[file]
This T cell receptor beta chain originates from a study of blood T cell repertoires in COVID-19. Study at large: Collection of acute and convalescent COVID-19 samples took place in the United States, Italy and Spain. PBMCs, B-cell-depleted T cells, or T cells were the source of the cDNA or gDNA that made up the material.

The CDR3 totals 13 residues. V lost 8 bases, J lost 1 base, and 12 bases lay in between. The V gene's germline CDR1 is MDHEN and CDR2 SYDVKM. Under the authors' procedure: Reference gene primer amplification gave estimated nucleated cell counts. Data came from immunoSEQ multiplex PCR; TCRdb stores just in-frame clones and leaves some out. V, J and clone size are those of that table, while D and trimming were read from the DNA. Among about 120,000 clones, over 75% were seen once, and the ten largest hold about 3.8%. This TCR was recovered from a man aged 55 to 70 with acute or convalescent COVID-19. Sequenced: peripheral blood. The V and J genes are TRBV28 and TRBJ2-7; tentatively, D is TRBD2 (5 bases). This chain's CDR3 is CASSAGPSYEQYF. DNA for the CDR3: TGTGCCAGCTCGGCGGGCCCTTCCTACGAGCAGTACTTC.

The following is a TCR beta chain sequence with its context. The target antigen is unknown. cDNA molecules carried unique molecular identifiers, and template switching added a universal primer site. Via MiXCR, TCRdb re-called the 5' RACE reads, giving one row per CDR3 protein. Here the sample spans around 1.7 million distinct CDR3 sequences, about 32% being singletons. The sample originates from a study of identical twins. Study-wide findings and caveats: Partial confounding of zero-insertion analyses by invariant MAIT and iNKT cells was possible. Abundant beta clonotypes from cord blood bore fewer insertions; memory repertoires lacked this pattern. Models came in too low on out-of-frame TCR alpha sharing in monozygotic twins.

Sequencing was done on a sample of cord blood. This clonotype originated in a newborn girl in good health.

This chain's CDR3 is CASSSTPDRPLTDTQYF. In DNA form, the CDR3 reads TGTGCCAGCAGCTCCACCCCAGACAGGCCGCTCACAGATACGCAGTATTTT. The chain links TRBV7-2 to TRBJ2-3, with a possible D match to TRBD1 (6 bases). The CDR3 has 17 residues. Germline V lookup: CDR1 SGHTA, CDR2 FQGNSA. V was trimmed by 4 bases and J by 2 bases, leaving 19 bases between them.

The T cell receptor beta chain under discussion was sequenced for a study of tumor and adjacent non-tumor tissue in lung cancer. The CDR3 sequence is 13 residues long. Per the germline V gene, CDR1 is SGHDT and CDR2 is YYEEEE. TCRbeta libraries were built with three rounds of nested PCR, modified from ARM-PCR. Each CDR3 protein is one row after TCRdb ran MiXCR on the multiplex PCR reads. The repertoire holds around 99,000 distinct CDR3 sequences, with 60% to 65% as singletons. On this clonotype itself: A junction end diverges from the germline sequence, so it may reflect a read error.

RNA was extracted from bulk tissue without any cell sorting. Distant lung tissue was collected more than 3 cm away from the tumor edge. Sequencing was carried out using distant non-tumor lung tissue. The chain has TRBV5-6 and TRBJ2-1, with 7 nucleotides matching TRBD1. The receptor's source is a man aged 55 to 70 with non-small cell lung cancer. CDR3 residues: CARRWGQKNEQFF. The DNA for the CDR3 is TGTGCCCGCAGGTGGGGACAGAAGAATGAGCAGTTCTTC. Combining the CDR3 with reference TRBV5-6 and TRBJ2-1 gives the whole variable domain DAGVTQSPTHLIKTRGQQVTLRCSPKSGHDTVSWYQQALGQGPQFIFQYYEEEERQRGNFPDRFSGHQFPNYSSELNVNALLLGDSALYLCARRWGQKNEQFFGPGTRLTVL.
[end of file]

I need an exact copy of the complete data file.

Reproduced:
This T cell receptor beta chain originates from a study of blood T cell repertoires in COVID-19. Study at large: Collection of acute and convalescent COVID-19 samples took place in the United States, Italy and Spain. PBMCs, B-cell-depleted T cells, or T cells were the source of the cDNA or gDNA that made up the material.

The CDR3 totals 13 residues. V lost 8 bases, J lost 1 base, and 12 bases lay in between. The V gene's germline CDR1 is MDHEN and CDR2 SYDVKM. Under the authors' procedure: Reference gene primer amplification gave estimated nucleated cell counts. Data came from immunoSEQ multiplex PCR; TCRdb stores just in-frame clones and leaves some out. V, J and clone size are those of that table, while D and trimming were read from the DNA. Among about 120,000 clones, over 75% were seen once, and the ten largest hold about 3.8%. This TCR was recovered from a man aged 55 to 70 with acute or convalescent COVID-19. Sequenced: peripheral blood. The V and J genes are TRBV28 and TRBJ2-7; tentatively, D is TRBD2 (5 bases). This chain's CDR3 is CASSAGPSYEQYF. DNA for the CDR3: TGTGCCAGCTCGGCGGGCCCTTCCTACGAGCAGTACTTC.

The following is a TCR beta chain sequence with its context. The target antigen is unknown. cDNA molecules carried unique molecular identifiers, and template switching added a universal primer site. Via MiXCR, TCRdb re-called the 5' RACE reads, giving one row per CDR3 protein. Here the sample spans around 1.7 million distinct CDR3 sequences, about 32% being singletons. The sample originates from a study of identical twins. Study-wide findings and caveats: Partial confounding of zero-insertion analyses by invariant MAIT and iNKT cells was possible. Abundant beta clonotypes from cord blood bore fewer insertions; memory repertoires lacked this pattern. Models came in too low on out-of-frame TCR alpha sharing in monozygotic twins.

Sequencing was done on a sample of cord blood. This clonotype originated in a newborn girl in good health.

This chain's CDR3 is CASSSTPDRPLTDTQYF. In DNA form, the CDR3 reads TGTGCCAGCAGCTCCACCCCAGACAGGCCGCTCACAGATACGCAGTATTTT. The chain links TRBV7-2 to TRBJ2-3, with a possible D match to TRBD1 (6 bases). The CDR3 has 17 residues. Germline V lookup: CDR1 SGHTA, CDR2 FQGNSA. V was trimmed by 4 bases and J by 2 bases, leaving 19 bases between them.

The T cell receptor beta chain under discussion was sequenced for a study of tumor and adjacent non-tumor tissue in lung cancer. The CDR3 sequence is 13 residues long. Per the germline V gene, CDR1 is SGHDT and CDR2 is YYEEEE. TCRbeta libraries were built with three rounds of nested PCR, modified from ARM-PCR. Each CDR3 protein is one row after TCRdb ran MiXCR on the multiplex PCR reads. The repertoire holds around 99,000 distinct CDR3 sequences, with 60% to 65% as singletons. On this clonotype itself: A junction end diverges from the germline sequence, so it may reflect a read error.

RNA was extracted from bulk tissue without any cell sorting. Distant lung tissue was collected more than 3 cm away from the tumor edge. Sequencing was carried out using distant non-tumor lung tissue. The chain has TRBV5-6 and TRBJ2-1, with 7 nucleotides matching TRBD1. The receptor's source is a man aged 55 to 70 with non-small cell lung cancer. CDR3 residues: CARRWGQKNEQFF. The DNA for the CDR3 is TGTGCCCGCAGGTGGGGACAGAAGAATGAGCAGTTCTTC. Combining the CDR3 with reference TRBV5-6 and TRBJ2-1 gives the whole variable domain DAGVTQSPTHLIKTRGQQVTLRCSPKSGHDTVSWYQQALGQGPQFIFQYYEEEERQRGNFPDRFSGHQFPNYSSELNVNALLLGDSALYLCARRWGQKNEQFFGPGTRLTVL.